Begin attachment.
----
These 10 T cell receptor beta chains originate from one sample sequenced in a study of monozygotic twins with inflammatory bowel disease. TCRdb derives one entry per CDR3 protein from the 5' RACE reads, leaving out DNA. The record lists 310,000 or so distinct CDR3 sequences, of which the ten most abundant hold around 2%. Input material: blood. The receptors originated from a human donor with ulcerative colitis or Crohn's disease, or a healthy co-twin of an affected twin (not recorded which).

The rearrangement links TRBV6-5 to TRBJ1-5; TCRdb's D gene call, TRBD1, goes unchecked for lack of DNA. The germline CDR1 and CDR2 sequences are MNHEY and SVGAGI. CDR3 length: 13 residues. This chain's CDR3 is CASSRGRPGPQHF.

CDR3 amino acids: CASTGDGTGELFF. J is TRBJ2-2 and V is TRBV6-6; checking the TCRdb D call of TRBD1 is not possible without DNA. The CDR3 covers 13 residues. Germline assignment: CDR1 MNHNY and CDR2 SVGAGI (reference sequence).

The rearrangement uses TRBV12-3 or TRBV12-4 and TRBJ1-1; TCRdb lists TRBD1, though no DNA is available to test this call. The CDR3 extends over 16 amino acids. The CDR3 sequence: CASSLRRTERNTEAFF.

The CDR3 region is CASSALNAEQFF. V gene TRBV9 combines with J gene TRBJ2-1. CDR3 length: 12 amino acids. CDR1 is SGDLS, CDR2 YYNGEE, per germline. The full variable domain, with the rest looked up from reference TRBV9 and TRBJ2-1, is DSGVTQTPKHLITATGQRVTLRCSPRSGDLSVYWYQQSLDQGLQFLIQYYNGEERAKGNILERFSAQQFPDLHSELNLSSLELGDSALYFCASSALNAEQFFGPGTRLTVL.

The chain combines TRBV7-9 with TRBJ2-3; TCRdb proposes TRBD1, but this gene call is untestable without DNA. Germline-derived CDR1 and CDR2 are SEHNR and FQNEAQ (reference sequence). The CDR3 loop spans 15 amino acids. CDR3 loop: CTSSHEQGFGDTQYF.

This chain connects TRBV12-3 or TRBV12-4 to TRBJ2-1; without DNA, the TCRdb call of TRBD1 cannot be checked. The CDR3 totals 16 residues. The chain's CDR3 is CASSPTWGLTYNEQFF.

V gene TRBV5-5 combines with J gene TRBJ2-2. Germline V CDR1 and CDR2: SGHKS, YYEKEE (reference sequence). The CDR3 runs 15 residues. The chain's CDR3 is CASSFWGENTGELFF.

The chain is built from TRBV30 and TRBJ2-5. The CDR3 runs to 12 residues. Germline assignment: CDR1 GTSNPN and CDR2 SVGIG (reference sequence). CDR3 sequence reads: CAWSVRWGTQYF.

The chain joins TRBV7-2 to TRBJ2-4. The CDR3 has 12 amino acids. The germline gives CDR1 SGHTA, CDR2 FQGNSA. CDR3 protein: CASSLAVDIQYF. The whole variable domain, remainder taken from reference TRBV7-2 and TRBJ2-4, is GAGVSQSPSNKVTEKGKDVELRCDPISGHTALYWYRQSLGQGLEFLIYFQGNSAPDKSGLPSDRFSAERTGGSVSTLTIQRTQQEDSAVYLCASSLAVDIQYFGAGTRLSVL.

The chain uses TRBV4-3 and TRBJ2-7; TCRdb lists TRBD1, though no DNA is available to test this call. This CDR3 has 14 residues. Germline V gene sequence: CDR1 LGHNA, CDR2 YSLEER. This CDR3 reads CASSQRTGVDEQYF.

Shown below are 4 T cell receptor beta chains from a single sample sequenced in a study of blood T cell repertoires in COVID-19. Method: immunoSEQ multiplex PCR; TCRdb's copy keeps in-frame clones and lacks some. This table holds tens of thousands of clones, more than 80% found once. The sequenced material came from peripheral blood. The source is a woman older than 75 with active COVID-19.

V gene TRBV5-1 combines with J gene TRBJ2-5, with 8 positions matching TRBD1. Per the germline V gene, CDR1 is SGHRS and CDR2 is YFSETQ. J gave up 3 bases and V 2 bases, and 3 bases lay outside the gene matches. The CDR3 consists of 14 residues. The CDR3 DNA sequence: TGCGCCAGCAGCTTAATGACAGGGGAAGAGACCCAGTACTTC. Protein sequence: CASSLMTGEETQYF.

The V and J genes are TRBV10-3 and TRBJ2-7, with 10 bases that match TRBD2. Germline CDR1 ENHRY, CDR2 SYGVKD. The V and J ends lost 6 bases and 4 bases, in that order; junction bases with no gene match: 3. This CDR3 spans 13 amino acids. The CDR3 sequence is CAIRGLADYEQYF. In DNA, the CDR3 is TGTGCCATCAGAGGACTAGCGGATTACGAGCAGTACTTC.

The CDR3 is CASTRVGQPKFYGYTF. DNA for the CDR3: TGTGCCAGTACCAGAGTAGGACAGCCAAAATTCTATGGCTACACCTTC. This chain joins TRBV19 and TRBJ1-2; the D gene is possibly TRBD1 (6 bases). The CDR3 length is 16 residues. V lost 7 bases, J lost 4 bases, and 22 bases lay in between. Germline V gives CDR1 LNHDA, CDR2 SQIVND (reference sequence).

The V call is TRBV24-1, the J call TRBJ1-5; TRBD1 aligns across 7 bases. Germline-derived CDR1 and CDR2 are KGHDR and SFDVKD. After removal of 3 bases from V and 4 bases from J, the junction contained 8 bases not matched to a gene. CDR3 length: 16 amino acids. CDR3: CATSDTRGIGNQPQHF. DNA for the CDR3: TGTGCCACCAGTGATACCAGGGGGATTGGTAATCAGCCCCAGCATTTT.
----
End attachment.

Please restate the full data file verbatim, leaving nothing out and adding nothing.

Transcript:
These 10 T cell receptor beta chains originate from one sample sequenced in a study of monozygotic twins with inflammatory bowel disease. TCRdb derives one entry per CDR3 protein from the 5' RACE reads, leaving out DNA. The record lists 310,000 or so distinct CDR3 sequences, of which the ten most abundant hold around 2%. Input material: blood. The receptors originated from a human donor with ulcerative colitis or Crohn's disease, or a healthy co-twin of an affected twin (not recorded which).

The rearrangement links TRBV6-5 to TRBJ1-5; TCRdb's D gene call, TRBD1, goes unchecked for lack of DNA. The germline CDR1 and CDR2 sequences are MNHEY and SVGAGI. CDR3 length: 13 residues. This chain's CDR3 is CASSRGRPGPQHF.

CDR3 amino acids: CASTGDGTGELFF. J is TRBJ2-2 and V is TRBV6-6; checking the TCRdb D call of TRBD1 is not possible without DNA. The CDR3 covers 13 residues. Germline assignment: CDR1 MNHNY and CDR2 SVGAGI (reference sequence).

The rearrangement uses TRBV12-3 or TRBV12-4 and TRBJ1-1; TCRdb lists TRBD1, though no DNA is available to test this call. The CDR3 extends over 16 amino acids. The CDR3 sequence: CASSLRRTERNTEAFF.

The CDR3 region is CASSALNAEQFF. V gene TRBV9 combines with J gene TRBJ2-1. CDR3 length: 12 amino acids. CDR1 is SGDLS, CDR2 YYNGEE, per germline. The full variable domain, with the rest looked up from reference TRBV9 and TRBJ2-1, is DSGVTQTPKHLITATGQRVTLRCSPRSGDLSVYWYQQSLDQGLQFLIQYYNGEERAKGNILERFSAQQFPDLHSELNLSSLELGDSALYFCASSALNAEQFFGPGTRLTVL.

The chain combines TRBV7-9 with TRBJ2-3; TCRdb proposes TRBD1, but this gene call is untestable without DNA. Germline-derived CDR1 and CDR2 are SEHNR and FQNEAQ (reference sequence). The CDR3 loop spans 15 amino acids. CDR3 loop: CTSSHEQGFGDTQYF.

This chain connects TRBV12-3 or TRBV12-4 to TRBJ2-1; without DNA, the TCRdb call of TRBD1 cannot be checked. The CDR3 totals 16 residues. The chain's CDR3 is CASSPTWGLTYNEQFF.

V gene TRBV5-5 combines with J gene TRBJ2-2. Germline V CDR1 and CDR2: SGHKS, YYEKEE (reference sequence). The CDR3 runs 15 residues. The chain's CDR3 is CASSFWGENTGELFF.

The chain is built from TRBV30 and TRBJ2-5. The CDR3 runs to 12 residues. Germline assignment: CDR1 GTSNPN and CDR2 SVGIG (reference sequence). CDR3 sequence reads: CAWSVRWGTQYF.

The chain joins TRBV7-2 to TRBJ2-4. The CDR3 has 12 amino acids. The germline gives CDR1 SGHTA, CDR2 FQGNSA. CDR3 protein: CASSLAVDIQYF. The whole variable domain, remainder taken from reference TRBV7-2 and TRBJ2-4, is GAGVSQSPSNKVTEKGKDVELRCDPISGHTALYWYRQSLGQGLEFLIYFQGNSAPDKSGLPSDRFSAERTGGSVSTLTIQRTQQEDSAVYLCASSLAVDIQYFGAGTRLSVL.

The chain uses TRBV4-3 and TRBJ2-7; TCRdb lists TRBD1, though no DNA is available to test this call. This CDR3 has 14 residues. Germline V gene sequence: CDR1 LGHNA, CDR2 YSLEER. This CDR3 reads CASSQRTGVDEQYF.

Shown below are 4 T cell receptor beta chains from a single sample sequenced in a study of blood T cell repertoires in COVID-19. Method: immunoSEQ multiplex PCR; TCRdb's copy keeps in-frame clones and lacks some. This table holds tens of thousands of clones, more than 80% found once. The sequenced material came from peripheral blood. The source is a woman older than 75 with active COVID-19.

V gene TRBV5-1 combines with J gene TRBJ2-5, with 8 positions matching TRBD1. Per the germline V gene, CDR1 is SGHRS and CDR2 is YFSETQ. J gave up 3 bases and V 2 bases, and 3 bases lay outside the gene matches. The CDR3 consists of 14 residues. The CDR3 DNA sequence: TGCGCCAGCAGCTTAATGACAGGGGAAGAGACCCAGTACTTC. Protein sequence: CASSLMTGEETQYF.

The V and J genes are TRBV10-3 and TRBJ2-7, with 10 bases that match TRBD2. Germline CDR1 ENHRY, CDR2 SYGVKD. The V and J ends lost 6 bases and 4 bases, in that order; junction bases with no gene match: 3. This CDR3 spans 13 amino acids. The CDR3 sequence is CAIRGLADYEQYF. In DNA, the CDR3 is TGTGCCATCAGAGGACTAGCGGATTACGAGCAGTACTTC.

The CDR3 is CASTRVGQPKFYGYTF. DNA for the CDR3: TGTGCCAGTACCAGAGTAGGACAGCCAAAATTCTATGGCTACACCTTC. This chain joins TRBV19 and TRBJ1-2; the D gene is possibly TRBD1 (6 bases). The CDR3 length is 16 residues. V lost 7 bases, J lost 4 bases, and 22 bases lay in between. Germline V gives CDR1 LNHDA, CDR2 SQIVND (reference sequence).

The V call is TRBV24-1, the J call TRBJ1-5; TRBD1 aligns across 7 bases. Germline-derived CDR1 and CDR2 are KGHDR and SFDVKD. After removal of 3 bases from V and 4 bases from J, the junction contained 8 bases not matched to a gene. CDR3 length: 16 amino acids. CDR3: CATSDTRGIGNQPQHF. DNA for the CDR3: TGTGCCACCAGTGATACCAGGGGGATTGGTAATCAGCCCCAGCATTTT.